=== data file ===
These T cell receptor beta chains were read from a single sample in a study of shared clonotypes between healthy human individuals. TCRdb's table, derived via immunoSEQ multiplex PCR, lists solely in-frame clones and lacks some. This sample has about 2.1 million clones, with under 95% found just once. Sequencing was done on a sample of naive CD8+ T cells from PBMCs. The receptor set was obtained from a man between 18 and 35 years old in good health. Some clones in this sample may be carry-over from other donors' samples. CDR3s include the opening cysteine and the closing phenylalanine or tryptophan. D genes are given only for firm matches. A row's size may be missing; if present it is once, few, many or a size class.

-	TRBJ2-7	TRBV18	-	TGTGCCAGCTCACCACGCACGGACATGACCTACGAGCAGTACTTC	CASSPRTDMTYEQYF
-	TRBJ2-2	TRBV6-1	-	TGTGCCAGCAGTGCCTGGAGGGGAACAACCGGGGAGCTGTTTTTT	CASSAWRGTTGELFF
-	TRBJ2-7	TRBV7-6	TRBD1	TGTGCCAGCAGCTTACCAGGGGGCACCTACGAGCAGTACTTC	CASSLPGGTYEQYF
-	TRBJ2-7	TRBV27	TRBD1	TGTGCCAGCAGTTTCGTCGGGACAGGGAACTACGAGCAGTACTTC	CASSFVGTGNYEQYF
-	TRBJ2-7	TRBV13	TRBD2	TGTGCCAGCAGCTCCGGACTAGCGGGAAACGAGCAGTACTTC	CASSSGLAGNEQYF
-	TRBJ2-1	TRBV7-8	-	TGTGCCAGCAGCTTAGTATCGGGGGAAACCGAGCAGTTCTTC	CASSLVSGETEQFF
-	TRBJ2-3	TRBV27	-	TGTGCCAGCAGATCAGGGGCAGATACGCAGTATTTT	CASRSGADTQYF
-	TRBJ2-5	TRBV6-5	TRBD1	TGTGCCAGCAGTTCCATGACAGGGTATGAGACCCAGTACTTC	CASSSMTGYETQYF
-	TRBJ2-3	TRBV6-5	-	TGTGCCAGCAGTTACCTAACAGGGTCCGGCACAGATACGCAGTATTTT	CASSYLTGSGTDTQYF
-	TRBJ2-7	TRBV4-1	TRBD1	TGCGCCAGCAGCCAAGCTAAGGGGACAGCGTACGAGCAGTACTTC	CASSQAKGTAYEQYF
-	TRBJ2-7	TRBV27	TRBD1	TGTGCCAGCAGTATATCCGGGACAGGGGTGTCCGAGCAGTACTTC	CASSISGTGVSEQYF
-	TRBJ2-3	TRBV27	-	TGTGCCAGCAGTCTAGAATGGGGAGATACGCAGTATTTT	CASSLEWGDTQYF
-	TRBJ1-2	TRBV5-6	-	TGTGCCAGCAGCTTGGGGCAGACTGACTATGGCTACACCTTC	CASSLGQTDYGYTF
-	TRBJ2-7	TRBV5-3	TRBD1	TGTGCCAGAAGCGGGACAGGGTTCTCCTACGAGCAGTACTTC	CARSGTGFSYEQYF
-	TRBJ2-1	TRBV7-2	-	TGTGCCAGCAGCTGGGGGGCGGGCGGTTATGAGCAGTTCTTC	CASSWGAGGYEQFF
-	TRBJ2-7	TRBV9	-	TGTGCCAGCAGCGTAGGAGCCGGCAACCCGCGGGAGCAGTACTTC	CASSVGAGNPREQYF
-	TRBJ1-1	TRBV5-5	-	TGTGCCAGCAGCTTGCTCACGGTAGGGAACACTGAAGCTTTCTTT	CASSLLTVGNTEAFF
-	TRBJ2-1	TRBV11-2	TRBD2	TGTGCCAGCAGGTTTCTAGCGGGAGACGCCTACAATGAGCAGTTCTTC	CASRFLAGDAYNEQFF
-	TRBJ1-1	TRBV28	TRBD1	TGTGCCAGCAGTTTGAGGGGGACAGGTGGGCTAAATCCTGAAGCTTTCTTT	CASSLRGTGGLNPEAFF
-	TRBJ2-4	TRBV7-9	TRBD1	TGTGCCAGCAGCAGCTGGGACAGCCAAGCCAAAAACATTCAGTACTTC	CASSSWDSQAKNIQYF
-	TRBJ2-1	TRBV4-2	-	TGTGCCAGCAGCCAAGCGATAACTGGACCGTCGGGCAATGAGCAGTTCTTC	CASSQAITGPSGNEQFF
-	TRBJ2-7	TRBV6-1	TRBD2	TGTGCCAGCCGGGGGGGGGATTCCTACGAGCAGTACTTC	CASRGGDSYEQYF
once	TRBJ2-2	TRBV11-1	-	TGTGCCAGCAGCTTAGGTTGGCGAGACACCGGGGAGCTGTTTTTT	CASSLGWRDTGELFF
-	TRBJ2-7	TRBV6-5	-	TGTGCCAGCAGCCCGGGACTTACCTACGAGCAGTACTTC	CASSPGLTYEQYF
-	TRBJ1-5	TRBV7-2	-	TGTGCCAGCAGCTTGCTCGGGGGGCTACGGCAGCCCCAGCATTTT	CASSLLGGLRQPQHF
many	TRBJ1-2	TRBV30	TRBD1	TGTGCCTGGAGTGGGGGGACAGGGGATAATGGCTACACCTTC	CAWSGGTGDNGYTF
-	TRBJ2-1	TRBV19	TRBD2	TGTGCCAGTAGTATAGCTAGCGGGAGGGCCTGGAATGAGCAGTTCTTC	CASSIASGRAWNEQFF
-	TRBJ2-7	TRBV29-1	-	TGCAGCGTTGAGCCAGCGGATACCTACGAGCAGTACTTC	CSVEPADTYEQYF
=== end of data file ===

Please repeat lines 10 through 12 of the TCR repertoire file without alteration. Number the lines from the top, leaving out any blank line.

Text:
-	TRBJ2-3	TRBV6-5	-	TGTGCCAGCAGTTACCTAACAGGGTCCGGCACAGATACGCAGTATTTT	CASSYLTGSGTDTQYF
-	TRBJ2-7	TRBV4-1	TRBD1	TGCGCCAGCAGCCAAGCTAAGGGGACAGCGTACGAGCAGTACTTC	CASSQAKGTAYEQYF
-	TRBJ2-7	TRBV27	TRBD1	TGTGCCAGCAGTATATCCGGGACAGGGGTGTCCGAGCAGTACTTC	CASSISGTGVSEQYF